Lethal cold wave in Argentina
An extremely cold air mass drifting north from Antarctica has caused major problems to the Argentine energy grid and health system. Temperatures below 0 degrees Celsius have been recorded in the largest cities in the temperate central region of Argentina (Buenos Aires, Rosario, Córdoba, and Mendoza) for several days in a row. On Monday, it snowed in Córdoba (central Argentina) and Mendoza (western Argentina, near the Andes), and sleet was expected in Rosario (eastern littoral region), where snow has not fallen since 1973.
As of Tuesday, the cold has killed 6 people by exposure, while other 8 perished in a fire when they tried to stay warm employing an unsafe precarious stove. Public hospitals and private health services are struggling and failing to keep up with the increased demand for attention of respiratory diseases and flu due to the low temperatures.
As a result of the extreme cold, the demand of natural gas has increased, threatening to overwhelm already limited supplies. Argentinians employ natural gas for heating, water heating and cooking, and as a relatively inexpensive fuel for cars, while industries also make use of it to generate electricity and for energy-intensive processes. Since home demand is the priority, the use of natural gas in industrial facilities has been restricted and is subject to programmed cuts, while exports to Chile, which relies heavily on Argentine gas, were almost shut down for two days, forcing Chilean industries to employ significantly more expensive coal or fuel oil.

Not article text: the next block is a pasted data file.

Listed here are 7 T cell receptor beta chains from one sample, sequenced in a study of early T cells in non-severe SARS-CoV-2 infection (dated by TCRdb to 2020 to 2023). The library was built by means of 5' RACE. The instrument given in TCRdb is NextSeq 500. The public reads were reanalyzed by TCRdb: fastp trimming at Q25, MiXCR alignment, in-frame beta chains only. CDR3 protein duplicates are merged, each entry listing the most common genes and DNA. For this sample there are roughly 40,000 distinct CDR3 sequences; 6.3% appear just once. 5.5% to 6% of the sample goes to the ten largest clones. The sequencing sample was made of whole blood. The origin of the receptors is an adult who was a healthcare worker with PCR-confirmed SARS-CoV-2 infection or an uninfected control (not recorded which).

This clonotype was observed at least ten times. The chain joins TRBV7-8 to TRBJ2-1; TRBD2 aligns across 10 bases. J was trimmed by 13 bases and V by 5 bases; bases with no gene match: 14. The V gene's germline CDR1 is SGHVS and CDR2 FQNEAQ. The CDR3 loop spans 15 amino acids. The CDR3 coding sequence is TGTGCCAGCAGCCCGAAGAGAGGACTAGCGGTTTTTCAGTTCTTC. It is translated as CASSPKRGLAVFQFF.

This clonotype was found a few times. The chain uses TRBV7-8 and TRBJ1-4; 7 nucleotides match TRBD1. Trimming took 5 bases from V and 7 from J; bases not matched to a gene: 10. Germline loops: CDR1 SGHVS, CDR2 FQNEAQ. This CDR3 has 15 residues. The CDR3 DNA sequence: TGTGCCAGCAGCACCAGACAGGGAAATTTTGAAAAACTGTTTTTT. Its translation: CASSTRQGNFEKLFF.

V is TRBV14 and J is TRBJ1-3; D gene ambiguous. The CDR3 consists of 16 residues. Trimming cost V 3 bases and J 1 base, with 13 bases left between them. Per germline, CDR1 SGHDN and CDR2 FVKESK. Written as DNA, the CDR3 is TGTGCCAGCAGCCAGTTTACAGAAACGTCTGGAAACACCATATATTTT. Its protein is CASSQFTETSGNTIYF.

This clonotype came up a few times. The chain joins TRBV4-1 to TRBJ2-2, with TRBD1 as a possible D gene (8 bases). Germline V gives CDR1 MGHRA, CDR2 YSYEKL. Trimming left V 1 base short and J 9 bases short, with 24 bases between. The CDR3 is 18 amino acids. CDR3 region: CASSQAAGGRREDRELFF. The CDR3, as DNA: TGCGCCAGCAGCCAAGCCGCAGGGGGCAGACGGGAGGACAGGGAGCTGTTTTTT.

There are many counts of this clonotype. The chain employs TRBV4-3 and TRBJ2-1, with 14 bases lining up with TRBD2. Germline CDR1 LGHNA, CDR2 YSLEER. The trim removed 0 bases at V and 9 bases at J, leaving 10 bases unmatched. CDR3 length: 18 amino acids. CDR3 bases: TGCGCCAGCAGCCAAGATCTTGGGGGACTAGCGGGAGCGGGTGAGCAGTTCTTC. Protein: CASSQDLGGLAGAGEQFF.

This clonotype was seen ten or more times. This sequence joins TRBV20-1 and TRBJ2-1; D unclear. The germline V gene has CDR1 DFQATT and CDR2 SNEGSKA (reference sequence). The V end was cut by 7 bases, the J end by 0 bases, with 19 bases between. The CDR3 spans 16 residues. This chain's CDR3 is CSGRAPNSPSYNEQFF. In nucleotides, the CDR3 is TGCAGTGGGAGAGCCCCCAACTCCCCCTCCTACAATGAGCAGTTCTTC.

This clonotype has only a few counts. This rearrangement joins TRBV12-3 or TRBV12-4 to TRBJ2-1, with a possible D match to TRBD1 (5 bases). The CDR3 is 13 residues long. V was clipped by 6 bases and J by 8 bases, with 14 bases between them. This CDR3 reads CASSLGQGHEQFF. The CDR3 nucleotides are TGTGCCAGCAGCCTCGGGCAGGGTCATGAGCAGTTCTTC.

Home users are suffering unscheduled gas supply cuts, as well as occasional blackouts, in large cities such as Buenos Aires and Rosario, while car owners face a shortage of this fuel. The situation is compounded further by problems in the supply of diesel, caused by a lack of investment and diminished production (in turn motivated by price controls). Diesel is in high demand by the agricultural sector at this time of the year.
Power generation is also facing trouble, as several important power stations have come offline for different reasons. Neither of the two Argentine nuclear power plants, Atucha I and Embalse, are working; the former failed on Sunday, and Embalse (which provides 300 MW) on Thursday. This has forced the main power distributor in the country to cut power supply and urging major industrial users to coordinate their consumption peaks with times of diminished home demand.
Argentina is experiencing demand peaks of around 18,000 MW, and the
generators currently online are not equipped to handle over 18,200 MW
without risk. In Santa Fe, the state provincial power company has warned that it may have to resort to scheduled cuts, while several locations of the Greater Buenos Aires metropolitan area have already suffered blackouts and lower voltages for short times.
The cold wave is expected to abate during the weekend.